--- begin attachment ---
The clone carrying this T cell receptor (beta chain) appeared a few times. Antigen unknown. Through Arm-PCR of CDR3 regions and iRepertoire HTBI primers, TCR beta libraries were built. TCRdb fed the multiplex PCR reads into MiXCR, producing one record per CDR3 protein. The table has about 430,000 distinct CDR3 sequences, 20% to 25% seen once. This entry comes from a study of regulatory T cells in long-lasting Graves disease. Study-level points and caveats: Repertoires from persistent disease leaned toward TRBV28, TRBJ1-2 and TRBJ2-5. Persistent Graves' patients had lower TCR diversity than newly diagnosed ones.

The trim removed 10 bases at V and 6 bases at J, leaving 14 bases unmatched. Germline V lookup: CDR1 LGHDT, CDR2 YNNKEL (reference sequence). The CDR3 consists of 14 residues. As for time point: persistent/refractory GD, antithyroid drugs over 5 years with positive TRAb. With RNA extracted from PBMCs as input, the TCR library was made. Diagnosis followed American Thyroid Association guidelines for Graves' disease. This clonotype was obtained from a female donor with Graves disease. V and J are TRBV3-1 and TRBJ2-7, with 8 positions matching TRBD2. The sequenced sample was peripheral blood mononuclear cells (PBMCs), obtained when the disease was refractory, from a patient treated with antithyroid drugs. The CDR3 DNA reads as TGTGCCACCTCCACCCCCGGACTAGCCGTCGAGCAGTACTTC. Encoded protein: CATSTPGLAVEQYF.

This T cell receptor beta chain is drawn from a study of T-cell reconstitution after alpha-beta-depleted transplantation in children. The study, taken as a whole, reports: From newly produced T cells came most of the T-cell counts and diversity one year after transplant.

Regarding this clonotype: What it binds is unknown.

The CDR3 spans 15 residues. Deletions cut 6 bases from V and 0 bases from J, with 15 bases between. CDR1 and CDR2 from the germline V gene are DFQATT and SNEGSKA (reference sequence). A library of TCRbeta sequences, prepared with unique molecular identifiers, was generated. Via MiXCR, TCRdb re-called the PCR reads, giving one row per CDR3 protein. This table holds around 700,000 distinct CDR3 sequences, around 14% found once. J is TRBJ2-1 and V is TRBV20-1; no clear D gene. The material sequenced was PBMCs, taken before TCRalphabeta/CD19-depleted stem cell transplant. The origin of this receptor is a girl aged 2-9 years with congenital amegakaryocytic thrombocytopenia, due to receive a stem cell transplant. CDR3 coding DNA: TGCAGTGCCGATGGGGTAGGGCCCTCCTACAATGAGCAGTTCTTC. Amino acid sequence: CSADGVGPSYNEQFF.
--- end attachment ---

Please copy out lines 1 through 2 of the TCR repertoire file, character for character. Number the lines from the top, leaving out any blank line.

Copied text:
The clone carrying this T cell receptor (beta chain) appeared a few times. Antigen unknown. Through Arm-PCR of CDR3 regions and iRepertoire HTBI primers, TCR beta libraries were built. TCRdb fed the multiplex PCR reads into MiXCR, producing one record per CDR3 protein. The table has about 430,000 distinct CDR3 sequences, 20% to 25% seen once. This entry comes from a study of regulatory T cells in long-lasting Graves disease. Study-level points and caveats: Repertoires from persistent disease leaned toward TRBV28, TRBJ1-2 and TRBJ2-5. Persistent Graves' patients had lower TCR diversity than newly diagnosed ones.

The trim removed 10 bases at V and 6 bases at J, leaving 14 bases unmatched. Germline V lookup: CDR1 LGHDT, CDR2 YNNKEL (reference sequence). The CDR3 consists of 14 residues. As for time point: persistent/refractory GD, antithyroid drugs over 5 years with positive TRAb. With RNA extracted from PBMCs as input, the TCR library was made. Diagnosis followed American Thyroid Association guidelines for Graves' disease. This clonotype was obtained from a female donor with Graves disease. V and J are TRBV3-1 and TRBJ2-7, with 8 positions matching TRBD2. The sequenced sample was peripheral blood mononuclear cells (PBMCs), obtained when the disease was refractory, from a patient treated with antithyroid drugs. The CDR3 DNA reads as TGTGCCACCTCCACCCCCGGACTAGCCGTCGAGCAGTACTTC. Encoded protein: CATSTPGLAVEQYF.